Further, the television or movie content may be transmitted to the video content servers 180, where it may be encoded, formatted, stored, or otherwise manipulated and prepared for communication to the set-top box devices 116, 124. The CFT switch 130 may communicate the television or movie content to the modems 114, 122 via the private access network 166. The set-top box devices 116, 124 may receive the television or movie content via the modems 114, 122, and may transmit the television or movie content to the display devices 118, 126. In an illustrative embodiment, video or audio portions of the television or movie content may be streamed to the set-top box devices 116, 124.
  • [0035]
    Further, the AQT switch may be coupled to a video-on-demand importer server 158 that stores television or movie content received at the acquisition tier 106 and communicates the stored content to the VOD server 136 at the client-facing tier 102 via the private network 110. Additionally, at the acquisition tier 106, the video-on-demand (VOD) importer server 158 may receive content from one or more VOD sources outside the IPTV system 100, such as movie studios and programmers of non-live content. The VOD importer server 158 may transmit the VOD content to the AQT switch 152, and the AQT switch 152, in turn, may communicate the material to the CFT switch 130 via the private network 110. The VOD content may be stored at one or more servers, such as the VOD server 136.
  • [0036]
    When user issue requests for VOD content via the set-top box devices 116, 124, the requests may be transmitted over the private access network 166 to the VOD server 136, via the CFT switch 130. Upon receiving such requests, the VOD server 136 may retrieve the requested VOD content and transmit the content to the set-top box devices 116,124 across the private access network 166, via the CFT switch 130. The set-top box devices 116, 124 may transmit the VOD content to the display devices 118, 126. In an illustrative embodiment, video or audio portions of VOD content may be streamed to the set-top box devices 116, 124.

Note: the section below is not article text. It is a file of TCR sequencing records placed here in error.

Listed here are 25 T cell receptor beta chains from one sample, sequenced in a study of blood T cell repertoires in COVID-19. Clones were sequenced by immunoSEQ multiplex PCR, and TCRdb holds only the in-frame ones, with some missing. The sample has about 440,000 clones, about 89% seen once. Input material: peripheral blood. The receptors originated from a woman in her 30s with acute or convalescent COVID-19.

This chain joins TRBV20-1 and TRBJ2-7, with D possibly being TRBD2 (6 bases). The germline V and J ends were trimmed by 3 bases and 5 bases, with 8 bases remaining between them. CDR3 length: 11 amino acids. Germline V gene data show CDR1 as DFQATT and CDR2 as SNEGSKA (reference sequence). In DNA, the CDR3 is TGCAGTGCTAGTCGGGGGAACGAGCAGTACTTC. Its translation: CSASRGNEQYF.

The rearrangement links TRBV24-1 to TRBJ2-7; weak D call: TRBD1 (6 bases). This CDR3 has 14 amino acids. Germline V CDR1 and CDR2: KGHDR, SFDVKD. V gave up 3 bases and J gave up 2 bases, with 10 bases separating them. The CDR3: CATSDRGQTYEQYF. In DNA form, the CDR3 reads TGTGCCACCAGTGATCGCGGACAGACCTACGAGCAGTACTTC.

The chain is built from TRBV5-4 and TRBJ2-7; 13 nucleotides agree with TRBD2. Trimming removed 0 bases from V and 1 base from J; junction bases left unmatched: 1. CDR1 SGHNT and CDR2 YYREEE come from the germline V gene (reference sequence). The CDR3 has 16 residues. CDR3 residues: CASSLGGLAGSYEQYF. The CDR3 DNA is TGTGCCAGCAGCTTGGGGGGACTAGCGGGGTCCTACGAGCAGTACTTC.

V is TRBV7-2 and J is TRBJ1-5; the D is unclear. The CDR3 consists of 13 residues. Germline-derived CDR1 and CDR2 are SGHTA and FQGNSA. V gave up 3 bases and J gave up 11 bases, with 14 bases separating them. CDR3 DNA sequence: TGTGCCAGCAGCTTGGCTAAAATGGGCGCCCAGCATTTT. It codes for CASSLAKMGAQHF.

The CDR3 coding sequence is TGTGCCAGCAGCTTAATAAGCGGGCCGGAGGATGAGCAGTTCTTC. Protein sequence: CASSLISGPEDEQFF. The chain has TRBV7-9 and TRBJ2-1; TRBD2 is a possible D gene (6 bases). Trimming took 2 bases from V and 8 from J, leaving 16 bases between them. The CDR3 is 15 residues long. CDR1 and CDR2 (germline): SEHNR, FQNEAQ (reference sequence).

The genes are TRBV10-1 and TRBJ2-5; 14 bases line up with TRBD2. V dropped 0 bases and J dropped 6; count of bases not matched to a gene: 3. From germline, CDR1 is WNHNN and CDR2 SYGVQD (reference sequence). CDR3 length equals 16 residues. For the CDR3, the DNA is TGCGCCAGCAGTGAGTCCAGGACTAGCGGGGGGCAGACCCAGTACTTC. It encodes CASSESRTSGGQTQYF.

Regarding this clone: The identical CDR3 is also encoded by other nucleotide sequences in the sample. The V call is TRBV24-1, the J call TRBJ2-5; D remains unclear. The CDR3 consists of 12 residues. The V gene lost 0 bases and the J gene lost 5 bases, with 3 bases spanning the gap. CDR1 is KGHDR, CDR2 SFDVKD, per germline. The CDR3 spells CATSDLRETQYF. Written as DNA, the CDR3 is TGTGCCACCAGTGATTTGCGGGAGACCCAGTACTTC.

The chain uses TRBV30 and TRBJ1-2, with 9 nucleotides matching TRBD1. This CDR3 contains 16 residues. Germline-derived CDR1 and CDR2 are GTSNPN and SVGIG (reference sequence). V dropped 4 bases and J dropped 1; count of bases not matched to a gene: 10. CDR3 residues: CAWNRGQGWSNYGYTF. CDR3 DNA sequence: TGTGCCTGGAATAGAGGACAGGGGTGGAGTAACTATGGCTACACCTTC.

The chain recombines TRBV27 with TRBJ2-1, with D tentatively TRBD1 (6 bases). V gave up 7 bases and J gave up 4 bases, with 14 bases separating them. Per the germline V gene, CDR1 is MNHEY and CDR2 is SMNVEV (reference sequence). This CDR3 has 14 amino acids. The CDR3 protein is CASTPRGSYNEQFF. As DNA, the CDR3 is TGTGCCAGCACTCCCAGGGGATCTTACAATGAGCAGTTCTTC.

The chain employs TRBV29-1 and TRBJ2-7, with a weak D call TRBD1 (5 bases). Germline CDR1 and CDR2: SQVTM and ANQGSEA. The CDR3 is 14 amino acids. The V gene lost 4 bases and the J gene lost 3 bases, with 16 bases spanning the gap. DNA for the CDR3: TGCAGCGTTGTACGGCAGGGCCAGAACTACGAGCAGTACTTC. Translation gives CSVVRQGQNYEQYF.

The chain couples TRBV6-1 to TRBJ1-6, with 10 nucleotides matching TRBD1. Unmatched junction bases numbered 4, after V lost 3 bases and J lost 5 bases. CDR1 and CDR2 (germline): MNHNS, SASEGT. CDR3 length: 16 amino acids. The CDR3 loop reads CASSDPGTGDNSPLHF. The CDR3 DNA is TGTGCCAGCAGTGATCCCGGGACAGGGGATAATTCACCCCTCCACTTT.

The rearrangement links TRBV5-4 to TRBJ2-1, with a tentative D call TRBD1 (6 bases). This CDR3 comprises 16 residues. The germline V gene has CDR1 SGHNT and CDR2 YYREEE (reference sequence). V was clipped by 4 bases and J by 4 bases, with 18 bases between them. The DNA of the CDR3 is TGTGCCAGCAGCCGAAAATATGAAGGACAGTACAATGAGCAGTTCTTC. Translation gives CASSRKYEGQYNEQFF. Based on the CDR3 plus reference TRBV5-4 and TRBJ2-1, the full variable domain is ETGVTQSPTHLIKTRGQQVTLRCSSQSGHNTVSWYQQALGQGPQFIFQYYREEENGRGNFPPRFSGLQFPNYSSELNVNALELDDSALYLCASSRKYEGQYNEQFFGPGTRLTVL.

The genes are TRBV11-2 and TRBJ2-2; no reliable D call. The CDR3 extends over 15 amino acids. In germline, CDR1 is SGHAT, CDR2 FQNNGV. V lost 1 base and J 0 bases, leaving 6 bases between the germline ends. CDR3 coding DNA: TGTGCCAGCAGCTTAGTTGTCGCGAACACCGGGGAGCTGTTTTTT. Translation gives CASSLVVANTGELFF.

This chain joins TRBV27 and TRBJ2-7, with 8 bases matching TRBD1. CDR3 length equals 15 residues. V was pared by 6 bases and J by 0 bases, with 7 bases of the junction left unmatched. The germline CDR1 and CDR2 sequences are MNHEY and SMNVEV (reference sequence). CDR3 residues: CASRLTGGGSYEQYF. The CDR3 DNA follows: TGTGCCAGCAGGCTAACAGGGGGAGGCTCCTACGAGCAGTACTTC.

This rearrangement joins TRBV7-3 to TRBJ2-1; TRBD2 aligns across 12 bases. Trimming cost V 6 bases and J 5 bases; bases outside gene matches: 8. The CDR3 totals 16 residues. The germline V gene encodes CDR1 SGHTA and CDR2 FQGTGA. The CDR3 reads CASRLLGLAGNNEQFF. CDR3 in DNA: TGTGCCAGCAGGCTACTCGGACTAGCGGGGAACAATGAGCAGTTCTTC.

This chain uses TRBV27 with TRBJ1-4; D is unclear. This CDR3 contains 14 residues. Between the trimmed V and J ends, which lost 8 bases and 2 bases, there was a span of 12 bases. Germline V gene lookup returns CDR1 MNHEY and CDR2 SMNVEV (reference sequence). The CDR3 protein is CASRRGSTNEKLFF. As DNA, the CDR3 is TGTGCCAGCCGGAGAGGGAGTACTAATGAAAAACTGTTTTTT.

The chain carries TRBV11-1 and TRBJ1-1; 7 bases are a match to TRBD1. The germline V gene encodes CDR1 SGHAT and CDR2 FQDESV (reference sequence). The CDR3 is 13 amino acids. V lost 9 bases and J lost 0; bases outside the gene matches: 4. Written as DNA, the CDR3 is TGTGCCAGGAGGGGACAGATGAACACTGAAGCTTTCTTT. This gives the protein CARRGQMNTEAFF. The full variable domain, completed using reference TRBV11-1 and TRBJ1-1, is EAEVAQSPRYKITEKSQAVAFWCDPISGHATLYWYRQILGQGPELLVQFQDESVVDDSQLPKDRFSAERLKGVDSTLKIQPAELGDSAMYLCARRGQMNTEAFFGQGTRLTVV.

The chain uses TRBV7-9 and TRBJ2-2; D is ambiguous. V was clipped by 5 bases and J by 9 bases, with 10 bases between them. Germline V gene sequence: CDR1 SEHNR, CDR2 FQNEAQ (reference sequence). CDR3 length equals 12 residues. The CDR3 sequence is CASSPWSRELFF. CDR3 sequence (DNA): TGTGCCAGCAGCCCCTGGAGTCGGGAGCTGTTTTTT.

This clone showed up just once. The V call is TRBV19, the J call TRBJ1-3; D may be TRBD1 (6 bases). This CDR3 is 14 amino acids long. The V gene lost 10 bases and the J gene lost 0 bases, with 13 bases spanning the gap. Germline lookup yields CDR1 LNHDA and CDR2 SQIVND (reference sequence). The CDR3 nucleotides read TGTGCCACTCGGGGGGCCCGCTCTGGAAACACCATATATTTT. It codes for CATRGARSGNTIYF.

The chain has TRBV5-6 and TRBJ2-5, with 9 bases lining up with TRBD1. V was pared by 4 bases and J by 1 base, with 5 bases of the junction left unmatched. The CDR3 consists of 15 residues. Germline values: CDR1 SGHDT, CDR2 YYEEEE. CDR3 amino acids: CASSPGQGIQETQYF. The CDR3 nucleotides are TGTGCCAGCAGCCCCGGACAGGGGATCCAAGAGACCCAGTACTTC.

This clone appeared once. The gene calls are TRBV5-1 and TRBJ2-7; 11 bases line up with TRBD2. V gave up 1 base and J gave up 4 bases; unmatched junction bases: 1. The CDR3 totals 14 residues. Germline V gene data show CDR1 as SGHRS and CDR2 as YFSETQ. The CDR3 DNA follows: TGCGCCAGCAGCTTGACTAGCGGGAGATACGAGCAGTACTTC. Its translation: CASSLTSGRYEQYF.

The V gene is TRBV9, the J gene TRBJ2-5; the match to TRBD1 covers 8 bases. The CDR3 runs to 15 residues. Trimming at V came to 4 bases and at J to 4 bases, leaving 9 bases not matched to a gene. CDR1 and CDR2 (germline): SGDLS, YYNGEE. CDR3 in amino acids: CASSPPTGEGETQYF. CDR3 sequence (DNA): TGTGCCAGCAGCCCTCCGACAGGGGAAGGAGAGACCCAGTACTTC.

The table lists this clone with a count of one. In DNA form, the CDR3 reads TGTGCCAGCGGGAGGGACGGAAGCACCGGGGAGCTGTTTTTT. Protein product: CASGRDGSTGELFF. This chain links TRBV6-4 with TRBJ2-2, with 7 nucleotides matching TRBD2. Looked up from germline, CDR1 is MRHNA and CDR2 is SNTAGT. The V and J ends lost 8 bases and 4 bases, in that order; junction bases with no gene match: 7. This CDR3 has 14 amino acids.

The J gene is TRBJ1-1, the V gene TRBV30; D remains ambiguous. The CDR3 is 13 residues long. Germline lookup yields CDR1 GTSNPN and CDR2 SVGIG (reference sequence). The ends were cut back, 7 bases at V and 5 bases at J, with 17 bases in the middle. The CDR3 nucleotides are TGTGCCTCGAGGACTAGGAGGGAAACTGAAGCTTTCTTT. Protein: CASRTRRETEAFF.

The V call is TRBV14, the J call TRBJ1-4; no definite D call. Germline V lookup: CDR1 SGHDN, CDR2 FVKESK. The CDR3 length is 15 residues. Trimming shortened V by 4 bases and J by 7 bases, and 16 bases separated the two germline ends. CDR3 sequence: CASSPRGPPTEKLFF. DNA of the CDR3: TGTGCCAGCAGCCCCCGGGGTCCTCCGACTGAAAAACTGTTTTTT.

• [0037]
    FIG. 1 further illustrates that the operations and management tier 108 may include an operations and management tier (OMT) switch 160 that conducts communication between the operations and management tier 108 and the public network 112. In the embodiment illustrated by FIG. 1, the OMT switch 160 is coupled to a TV2 server 162. Additionally, the OMT switch 160 may be coupled to an OSS/BSS server 164 and to a simple network management protocol (SNMP) monitor server 178 that monitors network devices within or coupled to the IPTV system 100. In a particular embodiment, the OMT switch 160 may communicate with the AQT switch 152 via the public network 112.
  • [0038]
    In an illustrative embodiment, the live acquisition server 154 may transmit the television or movie content to the AQT switch 152, and the AQT switch 152, in turn, may transmit the television or movie content to the OMT switch 160 via the public network 112. In this embodiment, the OMT switch 160 may transmit the television or movie content to the TV2 server 162 for display to users accessing the user interface at the TV2 server 162. For example, a user may access the TV2 server 162 using a personal computer (PC) 168 coupled to the public network 112.
  • [0000]
    Example Interactive Systems
  • [0039]
    FIGS. 2A and 2B illustrate an interactive system 200 between the display 118, 126 of the device 116, 124 and the remote control 120, 128 in the first device mode where indicators of the remote control are selectively illuminated according to one embodiment. This illustrated first device mode includes a selection device mode wherein a user may choose which program to watch using a recording device, such as a DVR. The display illustrates a detail page for a DVR event. This screen design involves contextual soft keys 230, 240, 250, 260 at the bottom of the page, for example, corresponding to remote buttons 235, 245, 255, 265.